If you're inheriting, carefully assess if disclaiming that property (in whole or in part) is the best option. Once that decision is made, it's irrevocable, so it's important to carefully consider how much, if any, of those funds you can afford to pass up, Burns said.
Next point of consideration: Who's next in line to inherit? "You can't direct who it goes to," Lehmann said. That might not matter much if you just don't want say, the family time-share, but it could make a big difference if you're disclaiming strategically with the aim of passing assets to a specific person.
If the deceased didn't specify who would get a disclaimed asset or that it would go into a trust, state law determines what happens next. The asset might go to whoever gets the rest of the estate, or state intestacy laws might apply as if there was no will, he said.
Consult experts including a financial advisor and attorney about possible financial consequences to you. If you're trying to qualify for Medicaid, for example, some states consider a disclaimed inheritance as a recently transferred asset, which could affect your eligibility for the program, said Jeffrey Love, an attorney with Winne, Banta, Basralian & Kahn in Hackensack, New Jersey.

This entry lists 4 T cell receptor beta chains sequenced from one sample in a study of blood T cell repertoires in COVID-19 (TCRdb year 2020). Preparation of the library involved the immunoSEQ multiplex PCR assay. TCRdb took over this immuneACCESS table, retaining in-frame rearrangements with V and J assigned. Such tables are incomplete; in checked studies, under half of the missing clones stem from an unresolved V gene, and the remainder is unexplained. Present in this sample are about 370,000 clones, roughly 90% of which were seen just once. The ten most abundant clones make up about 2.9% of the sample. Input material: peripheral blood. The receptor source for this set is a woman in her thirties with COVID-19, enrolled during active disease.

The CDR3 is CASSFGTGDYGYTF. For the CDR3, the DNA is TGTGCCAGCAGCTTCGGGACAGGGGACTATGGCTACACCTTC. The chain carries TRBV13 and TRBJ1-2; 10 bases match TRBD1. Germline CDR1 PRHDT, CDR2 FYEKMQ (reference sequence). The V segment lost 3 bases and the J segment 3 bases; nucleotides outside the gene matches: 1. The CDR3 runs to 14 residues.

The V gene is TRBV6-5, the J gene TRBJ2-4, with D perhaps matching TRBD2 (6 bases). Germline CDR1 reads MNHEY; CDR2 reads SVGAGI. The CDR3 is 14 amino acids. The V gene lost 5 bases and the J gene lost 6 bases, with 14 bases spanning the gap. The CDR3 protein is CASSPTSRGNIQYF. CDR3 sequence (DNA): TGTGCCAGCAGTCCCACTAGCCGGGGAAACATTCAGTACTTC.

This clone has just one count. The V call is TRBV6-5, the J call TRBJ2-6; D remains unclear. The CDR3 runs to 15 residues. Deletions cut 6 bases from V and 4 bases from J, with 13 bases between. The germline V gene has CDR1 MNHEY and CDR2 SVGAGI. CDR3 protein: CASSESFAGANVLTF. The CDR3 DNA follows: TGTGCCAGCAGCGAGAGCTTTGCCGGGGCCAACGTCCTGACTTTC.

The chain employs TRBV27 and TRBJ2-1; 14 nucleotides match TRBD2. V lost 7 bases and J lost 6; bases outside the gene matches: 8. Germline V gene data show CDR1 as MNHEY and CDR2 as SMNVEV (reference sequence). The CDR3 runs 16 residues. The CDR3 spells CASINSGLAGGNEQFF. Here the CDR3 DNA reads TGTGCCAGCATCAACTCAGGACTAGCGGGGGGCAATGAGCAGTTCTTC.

Heirs will need to make sure they meet all the requirements for a qualified disclaimer under federal and state law. That includes putting your refusal in writing and notifying the estate executor within a set time frame, usually nine months of the death of the person leaving you the property, said Love.
While you're weighing the decision, keep your hands off that asset. "Generally speaking, you cannot use or receive the benefits of the inheritance and then later disclaim it," Love said.
(The exception: IRAs. The beneficiary who inherits an IRA can still disclaim it after taking a required minimum distribution for the year of the original IRA owner's death, he said.)